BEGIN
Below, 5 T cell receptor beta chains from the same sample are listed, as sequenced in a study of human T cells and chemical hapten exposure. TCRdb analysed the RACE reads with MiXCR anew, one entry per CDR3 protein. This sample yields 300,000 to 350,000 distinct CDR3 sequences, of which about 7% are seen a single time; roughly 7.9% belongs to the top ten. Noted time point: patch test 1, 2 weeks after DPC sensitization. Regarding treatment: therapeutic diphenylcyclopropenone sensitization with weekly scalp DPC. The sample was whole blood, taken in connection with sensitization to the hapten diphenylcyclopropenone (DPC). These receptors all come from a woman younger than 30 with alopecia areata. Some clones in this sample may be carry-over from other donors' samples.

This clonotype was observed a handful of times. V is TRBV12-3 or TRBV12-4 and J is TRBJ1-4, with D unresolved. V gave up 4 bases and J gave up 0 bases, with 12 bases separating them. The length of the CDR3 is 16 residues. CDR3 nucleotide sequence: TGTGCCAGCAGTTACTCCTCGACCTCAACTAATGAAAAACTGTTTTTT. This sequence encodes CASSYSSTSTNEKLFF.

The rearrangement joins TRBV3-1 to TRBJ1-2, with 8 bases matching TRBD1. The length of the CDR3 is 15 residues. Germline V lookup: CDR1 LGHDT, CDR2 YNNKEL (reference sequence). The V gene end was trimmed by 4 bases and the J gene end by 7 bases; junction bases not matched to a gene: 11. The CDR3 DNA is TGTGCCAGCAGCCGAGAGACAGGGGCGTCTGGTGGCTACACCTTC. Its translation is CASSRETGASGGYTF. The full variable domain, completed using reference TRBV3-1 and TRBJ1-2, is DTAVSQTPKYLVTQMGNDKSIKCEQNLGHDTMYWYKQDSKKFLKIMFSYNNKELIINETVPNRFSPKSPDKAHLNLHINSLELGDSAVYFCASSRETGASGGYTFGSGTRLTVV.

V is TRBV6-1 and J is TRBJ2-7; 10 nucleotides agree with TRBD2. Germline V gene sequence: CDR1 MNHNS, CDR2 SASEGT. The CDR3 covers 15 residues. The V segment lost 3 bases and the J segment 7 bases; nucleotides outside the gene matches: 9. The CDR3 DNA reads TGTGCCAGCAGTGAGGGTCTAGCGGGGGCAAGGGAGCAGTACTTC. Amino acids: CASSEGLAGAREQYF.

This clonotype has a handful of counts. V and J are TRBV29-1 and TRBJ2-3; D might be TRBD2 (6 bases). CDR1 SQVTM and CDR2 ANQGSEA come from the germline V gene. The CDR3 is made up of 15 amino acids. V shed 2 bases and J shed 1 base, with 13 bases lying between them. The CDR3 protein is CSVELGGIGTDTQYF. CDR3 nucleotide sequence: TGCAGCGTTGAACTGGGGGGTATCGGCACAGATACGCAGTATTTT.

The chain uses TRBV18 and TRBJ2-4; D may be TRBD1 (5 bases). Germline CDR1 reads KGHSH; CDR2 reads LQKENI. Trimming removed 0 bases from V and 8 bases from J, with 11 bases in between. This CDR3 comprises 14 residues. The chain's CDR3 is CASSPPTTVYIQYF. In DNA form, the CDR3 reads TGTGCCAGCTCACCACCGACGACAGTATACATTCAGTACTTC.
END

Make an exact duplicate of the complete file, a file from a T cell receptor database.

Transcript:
Below, 5 T cell receptor beta chains from the same sample are listed, as sequenced in a study of human T cells and chemical hapten exposure. TCRdb analysed the RACE reads with MiXCR anew, one entry per CDR3 protein. This sample yields 300,000 to 350,000 distinct CDR3 sequences, of which about 7% are seen a single time; roughly 7.9% belongs to the top ten. Noted time point: patch test 1, 2 weeks after DPC sensitization. Regarding treatment: therapeutic diphenylcyclopropenone sensitization with weekly scalp DPC. The sample was whole blood, taken in connection with sensitization to the hapten diphenylcyclopropenone (DPC). These receptors all come from a woman younger than 30 with alopecia areata. Some clones in this sample may be carry-over from other donors' samples.

This clonotype was observed a handful of times. V is TRBV12-3 or TRBV12-4 and J is TRBJ1-4, with D unresolved. V gave up 4 bases and J gave up 0 bases, with 12 bases separating them. The length of the CDR3 is 16 residues. CDR3 nucleotide sequence: TGTGCCAGCAGTTACTCCTCGACCTCAACTAATGAAAAACTGTTTTTT. This sequence encodes CASSYSSTSTNEKLFF.

The rearrangement joins TRBV3-1 to TRBJ1-2, with 8 bases matching TRBD1. The length of the CDR3 is 15 residues. Germline V lookup: CDR1 LGHDT, CDR2 YNNKEL (reference sequence). The V gene end was trimmed by 4 bases and the J gene end by 7 bases; junction bases not matched to a gene: 11. The CDR3 DNA is TGTGCCAGCAGCCGAGAGACAGGGGCGTCTGGTGGCTACACCTTC. Its translation is CASSRETGASGGYTF. The full variable domain, completed using reference TRBV3-1 and TRBJ1-2, is DTAVSQTPKYLVTQMGNDKSIKCEQNLGHDTMYWYKQDSKKFLKIMFSYNNKELIINETVPNRFSPKSPDKAHLNLHINSLELGDSAVYFCASSRETGASGGYTFGSGTRLTVV.

V is TRBV6-1 and J is TRBJ2-7; 10 nucleotides agree with TRBD2. Germline V gene sequence: CDR1 MNHNS, CDR2 SASEGT. The CDR3 covers 15 residues. The V segment lost 3 bases and the J segment 7 bases; nucleotides outside the gene matches: 9. The CDR3 DNA reads TGTGCCAGCAGTGAGGGTCTAGCGGGGGCAAGGGAGCAGTACTTC. Amino acids: CASSEGLAGAREQYF.

This clonotype has a handful of counts. V and J are TRBV29-1 and TRBJ2-3; D might be TRBD2 (6 bases). CDR1 SQVTM and CDR2 ANQGSEA come from the germline V gene. The CDR3 is made up of 15 amino acids. V shed 2 bases and J shed 1 base, with 13 bases lying between them. The CDR3 protein is CSVELGGIGTDTQYF. CDR3 nucleotide sequence: TGCAGCGTTGAACTGGGGGGTATCGGCACAGATACGCAGTATTTT.

The chain uses TRBV18 and TRBJ2-4; D may be TRBD1 (5 bases). Germline CDR1 reads KGHSH; CDR2 reads LQKENI. Trimming removed 0 bases from V and 8 bases from J, with 11 bases in between. This CDR3 comprises 14 residues. The chain's CDR3 is CASSPPTTVYIQYF. In DNA form, the CDR3 reads TGTGCCAGCTCACCACCGACGACAGTATACATTCAGTACTTC.